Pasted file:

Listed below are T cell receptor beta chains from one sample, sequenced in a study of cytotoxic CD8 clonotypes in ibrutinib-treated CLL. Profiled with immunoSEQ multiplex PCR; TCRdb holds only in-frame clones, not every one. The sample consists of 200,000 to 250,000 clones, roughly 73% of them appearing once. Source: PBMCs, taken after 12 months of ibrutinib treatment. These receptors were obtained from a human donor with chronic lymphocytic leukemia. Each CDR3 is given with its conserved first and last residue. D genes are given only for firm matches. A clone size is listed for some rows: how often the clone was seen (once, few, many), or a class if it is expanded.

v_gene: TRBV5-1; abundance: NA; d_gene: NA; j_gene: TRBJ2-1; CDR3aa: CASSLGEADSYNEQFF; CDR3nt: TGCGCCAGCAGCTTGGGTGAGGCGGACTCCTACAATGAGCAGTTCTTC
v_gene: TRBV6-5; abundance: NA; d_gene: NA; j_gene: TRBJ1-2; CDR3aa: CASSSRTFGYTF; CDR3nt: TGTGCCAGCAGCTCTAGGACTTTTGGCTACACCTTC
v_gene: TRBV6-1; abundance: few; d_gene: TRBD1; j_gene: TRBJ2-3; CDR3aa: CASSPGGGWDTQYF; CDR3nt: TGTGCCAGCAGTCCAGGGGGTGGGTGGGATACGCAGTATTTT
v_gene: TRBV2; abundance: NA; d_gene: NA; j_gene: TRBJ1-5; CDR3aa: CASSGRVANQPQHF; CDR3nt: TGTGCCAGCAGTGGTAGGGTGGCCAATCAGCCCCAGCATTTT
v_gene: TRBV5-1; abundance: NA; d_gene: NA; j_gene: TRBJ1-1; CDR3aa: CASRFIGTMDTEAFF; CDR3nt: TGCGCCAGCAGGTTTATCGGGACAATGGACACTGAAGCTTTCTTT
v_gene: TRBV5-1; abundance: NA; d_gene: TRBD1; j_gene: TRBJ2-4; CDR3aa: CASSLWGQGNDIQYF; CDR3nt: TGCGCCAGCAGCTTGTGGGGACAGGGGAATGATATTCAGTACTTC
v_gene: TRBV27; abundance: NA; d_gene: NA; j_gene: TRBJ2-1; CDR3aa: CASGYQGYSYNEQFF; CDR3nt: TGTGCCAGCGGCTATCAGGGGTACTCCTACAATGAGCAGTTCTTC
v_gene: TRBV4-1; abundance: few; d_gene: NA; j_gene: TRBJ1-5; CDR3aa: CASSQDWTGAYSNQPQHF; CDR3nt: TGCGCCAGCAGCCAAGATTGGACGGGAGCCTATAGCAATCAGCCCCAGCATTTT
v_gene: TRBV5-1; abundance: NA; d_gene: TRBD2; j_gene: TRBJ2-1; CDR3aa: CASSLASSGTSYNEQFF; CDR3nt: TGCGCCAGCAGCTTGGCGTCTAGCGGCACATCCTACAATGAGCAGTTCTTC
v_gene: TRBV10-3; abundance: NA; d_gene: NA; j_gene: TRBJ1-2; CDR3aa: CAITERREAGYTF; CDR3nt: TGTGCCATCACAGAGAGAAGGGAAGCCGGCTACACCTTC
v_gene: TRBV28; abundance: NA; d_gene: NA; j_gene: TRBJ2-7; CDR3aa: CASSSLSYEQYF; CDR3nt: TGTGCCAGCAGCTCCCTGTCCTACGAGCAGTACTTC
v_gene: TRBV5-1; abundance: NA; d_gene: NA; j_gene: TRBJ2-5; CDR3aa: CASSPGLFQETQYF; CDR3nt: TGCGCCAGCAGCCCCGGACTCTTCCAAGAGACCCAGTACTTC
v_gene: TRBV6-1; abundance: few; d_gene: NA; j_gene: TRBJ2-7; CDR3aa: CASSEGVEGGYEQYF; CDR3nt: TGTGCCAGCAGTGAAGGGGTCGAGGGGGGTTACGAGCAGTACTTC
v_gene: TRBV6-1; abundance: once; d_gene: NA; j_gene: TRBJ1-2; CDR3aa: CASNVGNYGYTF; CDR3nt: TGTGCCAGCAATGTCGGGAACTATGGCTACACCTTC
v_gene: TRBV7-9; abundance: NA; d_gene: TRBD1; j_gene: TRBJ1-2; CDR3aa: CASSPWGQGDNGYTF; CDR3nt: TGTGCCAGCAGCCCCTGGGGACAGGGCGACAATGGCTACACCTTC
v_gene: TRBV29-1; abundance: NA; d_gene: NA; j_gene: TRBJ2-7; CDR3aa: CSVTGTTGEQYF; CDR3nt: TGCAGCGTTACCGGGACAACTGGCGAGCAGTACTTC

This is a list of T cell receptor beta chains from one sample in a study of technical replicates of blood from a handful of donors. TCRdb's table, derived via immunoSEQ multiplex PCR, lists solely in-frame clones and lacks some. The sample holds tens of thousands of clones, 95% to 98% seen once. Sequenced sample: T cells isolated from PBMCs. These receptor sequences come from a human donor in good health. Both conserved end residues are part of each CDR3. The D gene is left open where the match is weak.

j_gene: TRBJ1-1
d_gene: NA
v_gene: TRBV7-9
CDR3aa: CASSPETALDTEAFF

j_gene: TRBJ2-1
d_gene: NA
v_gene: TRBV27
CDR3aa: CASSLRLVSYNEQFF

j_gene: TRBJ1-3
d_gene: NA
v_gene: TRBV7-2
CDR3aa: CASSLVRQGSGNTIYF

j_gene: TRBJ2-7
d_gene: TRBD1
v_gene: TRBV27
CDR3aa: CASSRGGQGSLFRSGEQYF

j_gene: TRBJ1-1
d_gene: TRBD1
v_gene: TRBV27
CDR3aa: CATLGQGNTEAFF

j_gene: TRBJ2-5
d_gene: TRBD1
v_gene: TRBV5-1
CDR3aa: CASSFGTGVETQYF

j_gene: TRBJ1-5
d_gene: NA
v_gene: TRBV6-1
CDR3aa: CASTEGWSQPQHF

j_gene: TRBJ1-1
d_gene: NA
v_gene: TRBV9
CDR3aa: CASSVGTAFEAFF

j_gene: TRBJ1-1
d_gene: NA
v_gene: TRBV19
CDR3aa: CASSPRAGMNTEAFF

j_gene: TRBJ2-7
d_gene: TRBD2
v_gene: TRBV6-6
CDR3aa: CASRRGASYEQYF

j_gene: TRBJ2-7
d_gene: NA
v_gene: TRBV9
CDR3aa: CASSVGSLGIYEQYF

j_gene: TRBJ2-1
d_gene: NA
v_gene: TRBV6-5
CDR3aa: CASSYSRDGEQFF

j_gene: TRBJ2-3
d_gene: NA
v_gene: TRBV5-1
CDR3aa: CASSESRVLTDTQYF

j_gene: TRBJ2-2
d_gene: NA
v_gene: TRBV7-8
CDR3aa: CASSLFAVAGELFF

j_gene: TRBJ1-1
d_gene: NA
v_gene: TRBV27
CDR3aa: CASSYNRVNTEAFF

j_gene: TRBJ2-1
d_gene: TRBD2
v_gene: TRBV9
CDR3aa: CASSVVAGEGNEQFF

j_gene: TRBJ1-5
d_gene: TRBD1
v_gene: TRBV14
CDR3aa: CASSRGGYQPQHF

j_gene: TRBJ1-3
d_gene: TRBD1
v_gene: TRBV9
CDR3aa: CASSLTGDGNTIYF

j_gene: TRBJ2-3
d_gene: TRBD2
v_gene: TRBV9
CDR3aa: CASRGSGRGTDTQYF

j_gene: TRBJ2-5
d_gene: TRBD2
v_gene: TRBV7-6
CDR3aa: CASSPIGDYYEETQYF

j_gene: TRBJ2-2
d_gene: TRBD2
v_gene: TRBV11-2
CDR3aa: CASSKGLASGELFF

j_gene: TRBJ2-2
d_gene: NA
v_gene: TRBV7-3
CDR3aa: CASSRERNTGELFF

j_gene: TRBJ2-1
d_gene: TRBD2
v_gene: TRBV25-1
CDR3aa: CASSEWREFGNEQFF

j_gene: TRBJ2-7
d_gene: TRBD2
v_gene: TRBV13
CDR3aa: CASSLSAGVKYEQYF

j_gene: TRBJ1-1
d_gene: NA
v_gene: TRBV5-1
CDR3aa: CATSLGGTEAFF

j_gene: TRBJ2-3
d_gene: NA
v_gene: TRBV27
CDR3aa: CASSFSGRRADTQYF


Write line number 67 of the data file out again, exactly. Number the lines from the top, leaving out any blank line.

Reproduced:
j_gene: TRBJ2-3